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Ghost in the Shell + DreamWorks << Ghost in the Shell

Posted by Doug on October 18, 2008

Motoko KusanagiFive months after Variety runs the article, I read that DreamWorks has secured rights to Masamune Shirow’s Ghost in the Shell manga, and intends on adapting it into a 3D live-action film.  To quote Han Solo, “I’ve got a bad feeling about this.”

I’m a GitS fanboy.  I’ve read the original manga, and Man/Machine Interface, and Human-Error Processor, and The Lost Memory, Revenge of the Cold Machines, and White Maze novels.  I’ve seen the Ghost in the Shell movie, and its sequel, Innocence.  I’ve watched Stand Alone Complex, SAC 2nd Gig, and Solid State Society more times than I probably should mention.  This is not to say I am in any way special—my point is merely that I am fairly familiar with the original work and its direct descendants.

A significant part of what I enjoy about Japanese anime, manga, and film is the cultural differences in storytelling.  Take for example Kurosawa Akira’s Seven Samurai and its American remake, John Sturges’ The Magnificent Seven.  The story in both is essentially the same: farmers are harrassed by bandits, and decide to hire warriors on the cheap to defend them, seven warriors are recruited and proceed to train the villagers to defend themselves, there is a romance subplot involving the least experienced warrior and one of the village girls, there is a climatic battle against the bandits, and ultimately only three of the seven warriors survive.

But Seven Samurai is my favorite movie, a superlative film, and I would describe The Magnificent Seven as above average, but only if you enjoy westerns.  If they are so much alike, how can one be so much better than the other?

It’s the details, of course.

For example, take the “romance subplot” I mentioned above.  In The Magnificient Seven, it is Chico the young gunslinger and Petra the farm girl.  In the end, Chico stays in the village with Petra—a typical ending in an American film.  But in Seven Samurai, it is Okamoto Katsushirō the young rōnin samurai and Shino the farm girl, and despite their romance, in the end Shino shuns Katsushirō, and he leaves Shino and the village behind to continue his rōnin lifestyle.  To a Western audience, that ending to the romance subplot is unexpected; people would likely complain, feeling that they were somehow ‘cheated’ out of a happy ending.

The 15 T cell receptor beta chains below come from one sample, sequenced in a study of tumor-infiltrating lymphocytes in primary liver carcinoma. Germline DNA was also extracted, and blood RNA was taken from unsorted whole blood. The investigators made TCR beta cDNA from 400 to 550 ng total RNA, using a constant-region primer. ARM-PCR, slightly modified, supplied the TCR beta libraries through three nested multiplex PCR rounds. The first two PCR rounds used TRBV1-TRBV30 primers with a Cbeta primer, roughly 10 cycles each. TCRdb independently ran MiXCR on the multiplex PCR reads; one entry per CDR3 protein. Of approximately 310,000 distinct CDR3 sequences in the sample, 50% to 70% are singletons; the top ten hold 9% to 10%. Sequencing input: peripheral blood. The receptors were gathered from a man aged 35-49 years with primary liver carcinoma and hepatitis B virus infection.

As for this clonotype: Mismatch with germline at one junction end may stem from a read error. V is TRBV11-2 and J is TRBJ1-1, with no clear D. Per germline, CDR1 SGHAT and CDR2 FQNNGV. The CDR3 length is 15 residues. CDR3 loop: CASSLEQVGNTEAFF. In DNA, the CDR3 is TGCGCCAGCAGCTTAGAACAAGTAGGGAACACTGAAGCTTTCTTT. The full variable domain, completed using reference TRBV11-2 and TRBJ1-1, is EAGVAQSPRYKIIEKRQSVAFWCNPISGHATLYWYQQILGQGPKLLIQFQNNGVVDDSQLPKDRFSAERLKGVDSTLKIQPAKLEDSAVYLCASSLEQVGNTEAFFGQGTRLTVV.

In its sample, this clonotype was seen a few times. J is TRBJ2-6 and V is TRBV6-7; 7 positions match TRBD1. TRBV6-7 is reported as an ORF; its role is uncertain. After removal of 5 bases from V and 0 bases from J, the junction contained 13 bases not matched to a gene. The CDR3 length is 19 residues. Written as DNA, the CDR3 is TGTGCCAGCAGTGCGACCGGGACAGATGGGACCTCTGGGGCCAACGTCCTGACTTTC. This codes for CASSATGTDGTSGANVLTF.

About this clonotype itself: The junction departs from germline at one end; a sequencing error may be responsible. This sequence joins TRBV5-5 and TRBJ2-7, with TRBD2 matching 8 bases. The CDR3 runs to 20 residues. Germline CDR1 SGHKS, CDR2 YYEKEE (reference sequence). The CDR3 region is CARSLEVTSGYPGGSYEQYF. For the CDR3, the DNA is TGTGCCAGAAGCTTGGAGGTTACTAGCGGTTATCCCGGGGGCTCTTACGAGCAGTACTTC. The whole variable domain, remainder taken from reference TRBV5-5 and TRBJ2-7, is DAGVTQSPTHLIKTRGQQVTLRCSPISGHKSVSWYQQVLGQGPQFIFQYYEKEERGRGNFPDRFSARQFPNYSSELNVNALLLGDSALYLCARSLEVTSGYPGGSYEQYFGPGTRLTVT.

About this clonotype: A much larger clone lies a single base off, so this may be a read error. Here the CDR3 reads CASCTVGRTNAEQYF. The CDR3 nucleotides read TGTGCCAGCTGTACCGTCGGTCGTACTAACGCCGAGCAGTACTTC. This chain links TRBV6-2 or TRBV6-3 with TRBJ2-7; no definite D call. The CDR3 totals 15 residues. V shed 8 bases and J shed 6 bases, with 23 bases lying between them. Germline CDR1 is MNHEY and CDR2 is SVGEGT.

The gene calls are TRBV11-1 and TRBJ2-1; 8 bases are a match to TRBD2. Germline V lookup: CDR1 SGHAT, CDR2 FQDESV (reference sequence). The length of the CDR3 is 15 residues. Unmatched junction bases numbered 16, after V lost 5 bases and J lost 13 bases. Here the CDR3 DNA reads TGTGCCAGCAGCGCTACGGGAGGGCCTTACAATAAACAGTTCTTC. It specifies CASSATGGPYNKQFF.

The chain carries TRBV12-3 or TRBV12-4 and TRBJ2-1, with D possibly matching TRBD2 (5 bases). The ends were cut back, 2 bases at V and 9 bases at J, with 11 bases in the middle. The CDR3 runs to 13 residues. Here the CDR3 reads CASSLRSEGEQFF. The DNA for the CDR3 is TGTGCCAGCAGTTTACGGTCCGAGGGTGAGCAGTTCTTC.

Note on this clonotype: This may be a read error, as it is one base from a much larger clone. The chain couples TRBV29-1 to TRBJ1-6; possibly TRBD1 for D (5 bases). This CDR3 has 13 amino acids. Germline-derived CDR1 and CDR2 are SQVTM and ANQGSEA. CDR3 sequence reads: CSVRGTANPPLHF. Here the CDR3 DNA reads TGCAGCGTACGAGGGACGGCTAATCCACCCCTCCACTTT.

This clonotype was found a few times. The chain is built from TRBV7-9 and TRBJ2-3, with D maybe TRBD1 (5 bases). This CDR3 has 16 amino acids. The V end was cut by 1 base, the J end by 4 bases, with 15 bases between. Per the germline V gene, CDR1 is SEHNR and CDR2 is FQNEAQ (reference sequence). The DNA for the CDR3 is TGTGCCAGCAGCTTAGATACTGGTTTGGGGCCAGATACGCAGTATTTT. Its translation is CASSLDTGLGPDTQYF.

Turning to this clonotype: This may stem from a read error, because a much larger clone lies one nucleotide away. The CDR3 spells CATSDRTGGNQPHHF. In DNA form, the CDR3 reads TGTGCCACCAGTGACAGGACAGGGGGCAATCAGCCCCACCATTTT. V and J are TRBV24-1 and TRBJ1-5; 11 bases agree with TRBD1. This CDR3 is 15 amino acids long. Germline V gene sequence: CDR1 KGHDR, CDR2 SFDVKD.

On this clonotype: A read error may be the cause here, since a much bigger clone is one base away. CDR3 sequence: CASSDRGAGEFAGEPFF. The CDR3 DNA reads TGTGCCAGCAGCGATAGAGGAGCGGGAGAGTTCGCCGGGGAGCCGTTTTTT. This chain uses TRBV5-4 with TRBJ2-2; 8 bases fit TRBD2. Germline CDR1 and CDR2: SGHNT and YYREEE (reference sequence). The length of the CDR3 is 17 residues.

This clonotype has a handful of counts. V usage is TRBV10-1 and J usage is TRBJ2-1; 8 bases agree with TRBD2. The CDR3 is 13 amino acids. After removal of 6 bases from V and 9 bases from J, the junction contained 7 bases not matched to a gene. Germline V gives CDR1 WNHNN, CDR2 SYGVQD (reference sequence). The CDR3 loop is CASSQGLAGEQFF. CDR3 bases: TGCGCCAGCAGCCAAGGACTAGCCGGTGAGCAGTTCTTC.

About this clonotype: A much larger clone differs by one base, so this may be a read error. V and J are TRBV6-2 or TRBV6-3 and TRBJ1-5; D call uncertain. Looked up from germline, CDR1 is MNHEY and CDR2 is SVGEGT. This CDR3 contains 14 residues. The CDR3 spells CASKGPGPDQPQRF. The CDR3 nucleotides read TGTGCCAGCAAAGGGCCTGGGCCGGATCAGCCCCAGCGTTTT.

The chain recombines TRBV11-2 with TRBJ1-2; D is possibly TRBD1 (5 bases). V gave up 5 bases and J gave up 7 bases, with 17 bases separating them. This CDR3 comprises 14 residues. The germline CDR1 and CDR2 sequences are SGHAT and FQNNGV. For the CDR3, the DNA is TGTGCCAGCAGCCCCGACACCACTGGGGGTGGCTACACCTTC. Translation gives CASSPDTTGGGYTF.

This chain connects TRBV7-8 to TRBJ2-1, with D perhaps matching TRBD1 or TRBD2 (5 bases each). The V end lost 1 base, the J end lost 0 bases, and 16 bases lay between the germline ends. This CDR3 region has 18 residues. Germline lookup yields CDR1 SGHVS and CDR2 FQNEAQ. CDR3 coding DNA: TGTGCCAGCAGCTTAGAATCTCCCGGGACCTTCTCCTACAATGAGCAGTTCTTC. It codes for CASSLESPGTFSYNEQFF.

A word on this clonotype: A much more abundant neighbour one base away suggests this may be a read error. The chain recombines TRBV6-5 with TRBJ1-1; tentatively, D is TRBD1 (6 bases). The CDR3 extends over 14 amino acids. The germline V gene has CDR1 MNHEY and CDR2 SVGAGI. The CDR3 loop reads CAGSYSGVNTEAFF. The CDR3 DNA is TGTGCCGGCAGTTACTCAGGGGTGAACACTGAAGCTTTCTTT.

Seven Samurai does not have a happy ending.  The farmers are still farmers, their immediate problem solved, to be sure, but they are really still in the same predicament that they started out in.  The surviving samurai have nothing to show for their efforts except the memories.

Oh, man, I forgot what I was getting at…oh yeah, DreamWorks, Ghost in the Shell, right.

Simply put, I believe that the elements of Ghost in the Shell that appealed to its fans and earned it the appellation “classic” will be either sugar-coated or dumbed-down or both.  Horrible “adjustments” to the storyline and characters will be performed—I would not be surprised if Kusanagi were to reject the union with Project 2501, or if Major Motoko Kusanagi became “Major Michelle Kowalski” and suddenly became blonde-haired and blue-eyed.  Batou will become “Brighton,” have normal-looking eyes and goofy sunglasses, and be “Kowalski”‘s lover.  The Fuchikoma will be a Knight Rider-esque police car.  The philosophical and ethical themes Masamune Shirow wove into the storytelling will flat-out disappear.  It’ll be just another senselessly hyperviolent sci-fi actioner that just so happens to have the name Ghost in the Shell.

Short version: I predict DreamWorks’ version of Ghost in the Shell will suck.

Use Ghost in the Shell as inspiration, as a stylistic guide—this worked fairly well for the Wachowski brothers.  If you’re going to adapt it into a film, don’t destroy everything that made it what it is.



2 Responses to “Ghost in the Shell + DreamWorks << Ghost in the Shell

  1. Steve said

    I know you wrote this a while ago, but I’m just stumbling across it while looking up info on Real Drive. At any rate, I agree with your assessment of a possible GitS movie. I’m also a fanboy, and have also read all of the above and seen all there is to see. But mostly I’m just obsessed with Major. I can’t see any way it can translate into anything but gibberish at the hands of an American production crew. I will say that I always thought Kate Beckinsale would be a good Major, despite many people crying foul at the fact she isn’t Asian. But who really looks Asain in GitS? I mean, Togusa looks like Bon Jovi half the time. (Lord, forgive me for that comparison!) So, here’s hoping the budget is too excessive and Hollywood is too scared to do another huge live-action Anime after Speed Racer. (Even though I loved the Speed Racer movie, I can easily see how people would be turned off by it. I don’t think it deserved all the bad press, however.)

  2. Doug said

    Kate Beckinsale as the Major? Maybe, but I still have my doubts that the Major could ever be convincingly portrayed by a live-action actress, mainly due to all the other problems that would come with converting an animated character into a live-action one. She might be a good actress, and she might approximate the look, but the other problems (as mentioned in my post) would drown all that out, I fear.

    Rather than a good anime-to-live-action adaptation, I more than anything would like to see animation rescued from the “animation is for kid shows, period” mentality that dominates the Western entertainment industry. Disney is fine, if you’re into that sort of thing, but they can do so much more with animation. Animation is a medium, not a genre.

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